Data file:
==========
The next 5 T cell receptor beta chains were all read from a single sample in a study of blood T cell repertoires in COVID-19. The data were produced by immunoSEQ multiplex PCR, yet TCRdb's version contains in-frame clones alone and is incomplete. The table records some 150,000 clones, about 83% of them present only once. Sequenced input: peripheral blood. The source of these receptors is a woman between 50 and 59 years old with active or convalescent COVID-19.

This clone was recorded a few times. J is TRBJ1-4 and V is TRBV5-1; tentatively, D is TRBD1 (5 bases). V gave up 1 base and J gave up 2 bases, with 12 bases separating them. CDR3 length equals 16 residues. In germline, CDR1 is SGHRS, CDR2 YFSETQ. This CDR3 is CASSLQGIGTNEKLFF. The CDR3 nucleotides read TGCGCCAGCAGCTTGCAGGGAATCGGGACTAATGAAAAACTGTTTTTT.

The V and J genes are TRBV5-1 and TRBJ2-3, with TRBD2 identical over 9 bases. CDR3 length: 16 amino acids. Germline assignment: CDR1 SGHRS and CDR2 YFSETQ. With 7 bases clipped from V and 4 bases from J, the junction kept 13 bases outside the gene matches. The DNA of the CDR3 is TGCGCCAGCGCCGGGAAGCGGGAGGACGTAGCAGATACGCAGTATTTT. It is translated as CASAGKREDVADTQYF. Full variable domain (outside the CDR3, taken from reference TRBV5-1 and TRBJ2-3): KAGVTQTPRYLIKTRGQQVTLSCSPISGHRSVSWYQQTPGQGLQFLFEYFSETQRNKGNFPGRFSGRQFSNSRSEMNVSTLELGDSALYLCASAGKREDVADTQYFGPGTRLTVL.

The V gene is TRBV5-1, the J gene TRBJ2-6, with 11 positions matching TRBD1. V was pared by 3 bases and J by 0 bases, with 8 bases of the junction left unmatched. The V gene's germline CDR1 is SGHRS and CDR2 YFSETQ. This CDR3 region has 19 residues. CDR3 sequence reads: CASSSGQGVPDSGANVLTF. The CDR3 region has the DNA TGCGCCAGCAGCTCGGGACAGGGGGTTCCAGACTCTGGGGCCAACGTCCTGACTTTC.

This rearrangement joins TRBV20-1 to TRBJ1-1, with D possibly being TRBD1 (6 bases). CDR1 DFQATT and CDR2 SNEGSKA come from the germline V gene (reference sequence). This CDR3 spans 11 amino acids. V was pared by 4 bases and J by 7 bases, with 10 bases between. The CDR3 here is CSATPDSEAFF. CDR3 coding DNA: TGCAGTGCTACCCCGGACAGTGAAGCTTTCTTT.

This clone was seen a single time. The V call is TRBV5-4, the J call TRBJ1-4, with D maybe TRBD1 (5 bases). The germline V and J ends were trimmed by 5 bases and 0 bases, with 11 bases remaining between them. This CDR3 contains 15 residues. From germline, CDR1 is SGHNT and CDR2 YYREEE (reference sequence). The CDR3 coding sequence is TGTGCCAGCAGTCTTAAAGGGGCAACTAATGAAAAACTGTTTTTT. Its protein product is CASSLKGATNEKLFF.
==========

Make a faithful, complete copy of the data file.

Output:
The next 5 T cell receptor beta chains were all read from a single sample in a study of blood T cell repertoires in COVID-19. The data were produced by immunoSEQ multiplex PCR, yet TCRdb's version contains in-frame clones alone and is incomplete. The table records some 150,000 clones, about 83% of them present only once. Sequenced input: peripheral blood. The source of these receptors is a woman between 50 and 59 years old with active or convalescent COVID-19.

This clone was recorded a few times. J is TRBJ1-4 and V is TRBV5-1; tentatively, D is TRBD1 (5 bases). V gave up 1 base and J gave up 2 bases, with 12 bases separating them. CDR3 length equals 16 residues. In germline, CDR1 is SGHRS, CDR2 YFSETQ. This CDR3 is CASSLQGIGTNEKLFF. The CDR3 nucleotides read TGCGCCAGCAGCTTGCAGGGAATCGGGACTAATGAAAAACTGTTTTTT.

The V and J genes are TRBV5-1 and TRBJ2-3, with TRBD2 identical over 9 bases. CDR3 length: 16 amino acids. Germline assignment: CDR1 SGHRS and CDR2 YFSETQ. With 7 bases clipped from V and 4 bases from J, the junction kept 13 bases outside the gene matches. The DNA of the CDR3 is TGCGCCAGCGCCGGGAAGCGGGAGGACGTAGCAGATACGCAGTATTTT. It is translated as CASAGKREDVADTQYF. Full variable domain (outside the CDR3, taken from reference TRBV5-1 and TRBJ2-3): KAGVTQTPRYLIKTRGQQVTLSCSPISGHRSVSWYQQTPGQGLQFLFEYFSETQRNKGNFPGRFSGRQFSNSRSEMNVSTLELGDSALYLCASAGKREDVADTQYFGPGTRLTVL.

The V gene is TRBV5-1, the J gene TRBJ2-6, with 11 positions matching TRBD1. V was pared by 3 bases and J by 0 bases, with 8 bases of the junction left unmatched. The V gene's germline CDR1 is SGHRS and CDR2 YFSETQ. This CDR3 region has 19 residues. CDR3 sequence reads: CASSSGQGVPDSGANVLTF. The CDR3 region has the DNA TGCGCCAGCAGCTCGGGACAGGGGGTTCCAGACTCTGGGGCCAACGTCCTGACTTTC.

This rearrangement joins TRBV20-1 to TRBJ1-1, with D possibly being TRBD1 (6 bases). CDR1 DFQATT and CDR2 SNEGSKA come from the germline V gene (reference sequence). This CDR3 spans 11 amino acids. V was pared by 4 bases and J by 7 bases, with 10 bases between. The CDR3 here is CSATPDSEAFF. CDR3 coding DNA: TGCAGTGCTACCCCGGACAGTGAAGCTTTCTTT.

This clone was seen a single time. The V call is TRBV5-4, the J call TRBJ1-4, with D maybe TRBD1 (5 bases). The germline V and J ends were trimmed by 5 bases and 0 bases, with 11 bases remaining between them. This CDR3 contains 15 residues. From germline, CDR1 is SGHNT and CDR2 YYREEE (reference sequence). The CDR3 coding sequence is TGTGCCAGCAGTCTTAAAGGGGCAACTAATGAAAAACTGTTTTTT. Its protein product is CASSLKGATNEKLFF.